Most of what I am talking about is similar to learning say, guitar. Not that we are standing next to burning oil tanks wearing bad guy clothes while we play guitar or any other instrument. If we are learning the ins and outs of an isntrument it can feel as though we are above our heads at times, that our instructor and his/her vision may not meet ours orthat we are frustrated! Anyway, Here is why success at video games is similar to learning guitar or anything other instrument like piano, vocals, drums or really anything:
1. To win, you must pass all the levels – “Winning” in music is simply just being able to learn your scales, songs and technique. Every week there is a win and eventually a level passed.
2. A new level or skill requires patience and determination to pass it- Determination in learning a skill in music requires the most basic elements of knowledge to understand then obtain the techniques. Basic attendance to weekly music classes without practice can eventually get you skills you can use to play certain pieces, but not necessarily mastery. Daily practice, just like daily obsession in a video game, can get you to mastery quicker. Usually the determination in a video game is to pass whatever it is you are playing to get to the next stage. Determination gets you there by trying, trying, trying then finally doing it, just like music.
3. Watching others play can give you a hand in learning more- Most avid musicians or gamers watch others play to get the secrets down. Find others, jam and ask questions
4. Passion for what you are playing is mandatory . If you love a game you will play it until your hands fall off. For me, I also played guitar until the tops of my fingers ached. Play until you simply can’t physically do it.
5. Frustration at progress or lack thereof . Use your frustration as the fuel to master your level. Don’t stop until you complete what you are working on.
I am sure other parallels can be made to how playing or learning guitar is similar to mastering a video game. Luckily, when learning guitar you get to continue going until you are tired and need a break. It doesn’t require a reset button, cheat codes or a special controller. All you need is the imagination and certain skills that you work on consistently.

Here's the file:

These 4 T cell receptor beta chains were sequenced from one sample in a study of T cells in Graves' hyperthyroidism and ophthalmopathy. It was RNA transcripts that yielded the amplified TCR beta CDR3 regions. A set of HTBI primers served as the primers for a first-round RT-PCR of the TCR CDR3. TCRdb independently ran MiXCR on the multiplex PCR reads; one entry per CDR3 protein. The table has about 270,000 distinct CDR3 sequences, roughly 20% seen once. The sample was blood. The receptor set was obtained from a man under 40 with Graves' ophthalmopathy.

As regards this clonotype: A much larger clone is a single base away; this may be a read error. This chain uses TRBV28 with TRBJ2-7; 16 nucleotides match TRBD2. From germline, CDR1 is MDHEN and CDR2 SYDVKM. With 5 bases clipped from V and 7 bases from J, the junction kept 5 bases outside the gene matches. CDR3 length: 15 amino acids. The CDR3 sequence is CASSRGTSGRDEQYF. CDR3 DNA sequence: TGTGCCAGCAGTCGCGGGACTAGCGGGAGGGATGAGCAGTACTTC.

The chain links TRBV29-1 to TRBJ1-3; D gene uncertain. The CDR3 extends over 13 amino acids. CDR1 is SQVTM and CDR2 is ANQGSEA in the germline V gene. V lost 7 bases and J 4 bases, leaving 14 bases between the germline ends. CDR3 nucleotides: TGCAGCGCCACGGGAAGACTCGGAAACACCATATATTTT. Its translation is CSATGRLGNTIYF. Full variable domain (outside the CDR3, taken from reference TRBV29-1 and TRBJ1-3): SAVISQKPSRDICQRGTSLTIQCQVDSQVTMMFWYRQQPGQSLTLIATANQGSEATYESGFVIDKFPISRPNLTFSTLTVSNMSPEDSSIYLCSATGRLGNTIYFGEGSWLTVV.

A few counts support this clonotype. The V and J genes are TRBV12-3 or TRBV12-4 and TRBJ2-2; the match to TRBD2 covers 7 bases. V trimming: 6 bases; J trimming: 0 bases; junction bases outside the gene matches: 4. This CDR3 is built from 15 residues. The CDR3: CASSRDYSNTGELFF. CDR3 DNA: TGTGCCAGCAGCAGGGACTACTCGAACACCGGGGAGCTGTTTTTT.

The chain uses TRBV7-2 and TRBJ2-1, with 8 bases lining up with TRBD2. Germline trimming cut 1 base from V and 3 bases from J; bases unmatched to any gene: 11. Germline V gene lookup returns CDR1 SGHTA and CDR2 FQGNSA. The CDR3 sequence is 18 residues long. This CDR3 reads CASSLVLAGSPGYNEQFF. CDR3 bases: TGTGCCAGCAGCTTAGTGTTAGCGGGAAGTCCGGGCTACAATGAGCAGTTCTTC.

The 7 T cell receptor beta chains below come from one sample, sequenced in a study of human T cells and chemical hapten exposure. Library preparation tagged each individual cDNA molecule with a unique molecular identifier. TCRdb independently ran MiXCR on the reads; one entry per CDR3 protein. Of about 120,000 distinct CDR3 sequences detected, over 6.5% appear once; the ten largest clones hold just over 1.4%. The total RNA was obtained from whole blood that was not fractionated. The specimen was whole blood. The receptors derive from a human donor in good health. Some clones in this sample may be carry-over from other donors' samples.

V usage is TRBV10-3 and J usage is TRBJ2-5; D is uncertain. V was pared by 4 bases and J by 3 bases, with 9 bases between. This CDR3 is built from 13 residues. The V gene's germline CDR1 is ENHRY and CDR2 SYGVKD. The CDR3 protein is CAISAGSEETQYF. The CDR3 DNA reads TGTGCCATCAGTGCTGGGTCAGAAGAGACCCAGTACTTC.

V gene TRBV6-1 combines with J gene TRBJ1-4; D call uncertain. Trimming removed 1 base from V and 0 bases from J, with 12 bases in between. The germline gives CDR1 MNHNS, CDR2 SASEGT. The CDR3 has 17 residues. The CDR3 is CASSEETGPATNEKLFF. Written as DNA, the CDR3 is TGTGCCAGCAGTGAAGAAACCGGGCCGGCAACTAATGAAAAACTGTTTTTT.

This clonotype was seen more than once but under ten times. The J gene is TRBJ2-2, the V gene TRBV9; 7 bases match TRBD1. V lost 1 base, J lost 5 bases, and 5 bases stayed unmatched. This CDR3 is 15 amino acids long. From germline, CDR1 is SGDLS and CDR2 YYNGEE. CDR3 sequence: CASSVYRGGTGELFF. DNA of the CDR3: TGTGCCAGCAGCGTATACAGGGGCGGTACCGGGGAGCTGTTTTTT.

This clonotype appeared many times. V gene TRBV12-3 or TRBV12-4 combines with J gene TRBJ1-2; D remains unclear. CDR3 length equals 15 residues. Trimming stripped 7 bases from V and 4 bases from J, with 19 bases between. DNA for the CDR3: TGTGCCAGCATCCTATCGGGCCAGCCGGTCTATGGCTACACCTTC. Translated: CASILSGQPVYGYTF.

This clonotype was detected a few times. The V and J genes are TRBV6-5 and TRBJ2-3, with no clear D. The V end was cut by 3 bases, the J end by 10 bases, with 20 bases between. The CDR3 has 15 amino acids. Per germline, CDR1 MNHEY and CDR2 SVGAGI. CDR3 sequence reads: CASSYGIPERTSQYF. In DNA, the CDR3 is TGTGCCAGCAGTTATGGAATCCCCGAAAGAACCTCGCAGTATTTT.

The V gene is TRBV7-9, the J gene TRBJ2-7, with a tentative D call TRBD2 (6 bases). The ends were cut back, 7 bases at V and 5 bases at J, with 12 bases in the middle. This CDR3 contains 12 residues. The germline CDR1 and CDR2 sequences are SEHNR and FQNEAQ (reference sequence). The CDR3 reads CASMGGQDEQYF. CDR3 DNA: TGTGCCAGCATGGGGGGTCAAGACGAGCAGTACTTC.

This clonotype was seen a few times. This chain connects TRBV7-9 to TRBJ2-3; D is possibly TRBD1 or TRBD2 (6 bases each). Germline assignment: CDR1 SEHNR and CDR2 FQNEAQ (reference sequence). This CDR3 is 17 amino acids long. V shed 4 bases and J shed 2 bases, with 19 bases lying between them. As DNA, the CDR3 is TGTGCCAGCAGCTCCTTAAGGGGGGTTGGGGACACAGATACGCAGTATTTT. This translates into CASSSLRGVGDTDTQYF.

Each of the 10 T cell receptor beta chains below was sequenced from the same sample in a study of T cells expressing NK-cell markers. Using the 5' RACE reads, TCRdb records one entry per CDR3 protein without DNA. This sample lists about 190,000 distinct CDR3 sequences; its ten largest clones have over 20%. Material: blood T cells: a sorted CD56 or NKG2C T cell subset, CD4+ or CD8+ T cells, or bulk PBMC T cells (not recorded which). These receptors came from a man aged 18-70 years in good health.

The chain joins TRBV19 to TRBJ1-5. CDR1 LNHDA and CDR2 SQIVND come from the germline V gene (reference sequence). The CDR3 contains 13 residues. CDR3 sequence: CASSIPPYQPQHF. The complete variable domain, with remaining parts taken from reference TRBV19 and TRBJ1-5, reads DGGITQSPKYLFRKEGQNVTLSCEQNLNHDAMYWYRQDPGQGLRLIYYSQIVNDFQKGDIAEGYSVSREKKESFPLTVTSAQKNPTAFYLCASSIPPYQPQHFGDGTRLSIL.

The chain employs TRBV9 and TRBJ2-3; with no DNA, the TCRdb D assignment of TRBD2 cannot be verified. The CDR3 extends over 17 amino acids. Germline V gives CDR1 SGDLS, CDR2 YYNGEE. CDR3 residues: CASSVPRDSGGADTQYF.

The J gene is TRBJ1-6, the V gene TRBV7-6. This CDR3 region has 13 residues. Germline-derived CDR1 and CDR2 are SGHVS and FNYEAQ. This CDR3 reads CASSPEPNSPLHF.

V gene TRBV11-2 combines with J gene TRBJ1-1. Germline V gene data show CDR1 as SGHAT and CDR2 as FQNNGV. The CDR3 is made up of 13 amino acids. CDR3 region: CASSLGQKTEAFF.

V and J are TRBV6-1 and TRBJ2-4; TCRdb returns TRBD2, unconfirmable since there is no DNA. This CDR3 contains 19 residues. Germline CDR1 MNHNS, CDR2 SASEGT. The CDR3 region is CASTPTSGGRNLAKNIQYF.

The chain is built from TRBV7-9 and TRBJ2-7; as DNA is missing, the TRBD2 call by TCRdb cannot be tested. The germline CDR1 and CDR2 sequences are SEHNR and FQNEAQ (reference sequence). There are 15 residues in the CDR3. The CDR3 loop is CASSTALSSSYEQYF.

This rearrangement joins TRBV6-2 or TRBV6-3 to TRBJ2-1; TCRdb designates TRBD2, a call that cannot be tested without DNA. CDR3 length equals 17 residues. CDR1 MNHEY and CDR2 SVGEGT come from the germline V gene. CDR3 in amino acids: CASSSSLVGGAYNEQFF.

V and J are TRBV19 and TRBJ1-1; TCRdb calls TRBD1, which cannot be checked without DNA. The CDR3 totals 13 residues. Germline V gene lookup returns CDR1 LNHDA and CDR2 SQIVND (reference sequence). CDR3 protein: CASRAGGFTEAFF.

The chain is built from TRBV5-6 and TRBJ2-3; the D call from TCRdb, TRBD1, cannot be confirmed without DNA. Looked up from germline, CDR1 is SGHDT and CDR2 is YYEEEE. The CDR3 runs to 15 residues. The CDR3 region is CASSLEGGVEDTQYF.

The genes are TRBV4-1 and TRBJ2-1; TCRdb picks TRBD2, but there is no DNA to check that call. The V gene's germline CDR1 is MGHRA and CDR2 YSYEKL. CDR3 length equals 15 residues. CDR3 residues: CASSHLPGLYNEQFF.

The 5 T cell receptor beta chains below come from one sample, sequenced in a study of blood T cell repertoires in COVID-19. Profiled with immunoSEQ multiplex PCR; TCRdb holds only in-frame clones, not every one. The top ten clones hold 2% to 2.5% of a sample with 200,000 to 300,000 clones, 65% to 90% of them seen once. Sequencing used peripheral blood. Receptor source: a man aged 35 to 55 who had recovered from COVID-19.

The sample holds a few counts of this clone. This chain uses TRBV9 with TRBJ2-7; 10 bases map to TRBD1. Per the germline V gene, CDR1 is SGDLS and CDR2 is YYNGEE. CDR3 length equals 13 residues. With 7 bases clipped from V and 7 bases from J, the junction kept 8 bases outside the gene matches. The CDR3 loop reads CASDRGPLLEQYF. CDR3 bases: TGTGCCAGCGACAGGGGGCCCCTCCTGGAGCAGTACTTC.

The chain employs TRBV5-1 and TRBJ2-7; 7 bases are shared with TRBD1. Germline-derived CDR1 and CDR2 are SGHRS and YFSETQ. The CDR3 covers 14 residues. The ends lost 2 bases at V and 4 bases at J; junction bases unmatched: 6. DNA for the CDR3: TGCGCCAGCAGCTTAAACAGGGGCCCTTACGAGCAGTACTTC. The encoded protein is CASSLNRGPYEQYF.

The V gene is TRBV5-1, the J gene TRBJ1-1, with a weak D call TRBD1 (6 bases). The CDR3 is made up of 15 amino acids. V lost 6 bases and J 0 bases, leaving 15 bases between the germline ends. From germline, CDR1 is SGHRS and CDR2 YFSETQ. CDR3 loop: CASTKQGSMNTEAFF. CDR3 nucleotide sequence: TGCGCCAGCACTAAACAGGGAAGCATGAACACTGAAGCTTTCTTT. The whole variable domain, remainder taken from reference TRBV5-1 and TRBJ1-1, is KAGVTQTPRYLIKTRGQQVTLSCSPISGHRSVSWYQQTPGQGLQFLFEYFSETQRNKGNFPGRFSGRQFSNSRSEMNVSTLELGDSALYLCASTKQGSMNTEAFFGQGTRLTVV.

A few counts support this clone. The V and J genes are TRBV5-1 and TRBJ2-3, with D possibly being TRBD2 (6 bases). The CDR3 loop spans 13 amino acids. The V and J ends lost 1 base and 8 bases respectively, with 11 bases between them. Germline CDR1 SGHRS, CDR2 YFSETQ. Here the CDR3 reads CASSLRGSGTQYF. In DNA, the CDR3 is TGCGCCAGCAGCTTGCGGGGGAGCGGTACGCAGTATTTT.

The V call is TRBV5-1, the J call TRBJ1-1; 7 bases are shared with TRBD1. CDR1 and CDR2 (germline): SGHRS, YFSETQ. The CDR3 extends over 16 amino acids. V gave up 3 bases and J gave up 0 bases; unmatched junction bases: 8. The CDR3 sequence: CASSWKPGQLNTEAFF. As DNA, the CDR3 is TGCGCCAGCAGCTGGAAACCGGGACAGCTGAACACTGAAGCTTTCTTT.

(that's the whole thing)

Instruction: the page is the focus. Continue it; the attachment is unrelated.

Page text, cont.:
~Daniel Powers Jr Founder and Chief Inspirer of Real Brave & After School Rocks. Find your inner rock star at one of our studios. We’ll help you find your strengths. instagram/ twitter @danielpowersjr
I’ve played gutiar since the days where hairdo’s were business in the front and party in the back. For me personally, it was a form of expression that became a passion. Learning music became so intrinsically intertwined with who I was that it literally took over my life and became a goal-oriented obsession that made me stay up late to perfect. Prior to getting obsessed, there was a pattern that developed for me that every single person that tries to play an instrument comes up against: Practice. And practice I didn’t.
Most of my practice in the beginning had nothing to with actual “sit at home and practice” but in the actual classroom. I would go a week without physical practice but my commitment to my teacher and promise to my parents kept me going in my music lessons. Fast forward years later and in actually becoming a successful teacher in the instrument that I didn’t practice all those years earlier, here are 3 tips to guarantee progress on any instrument.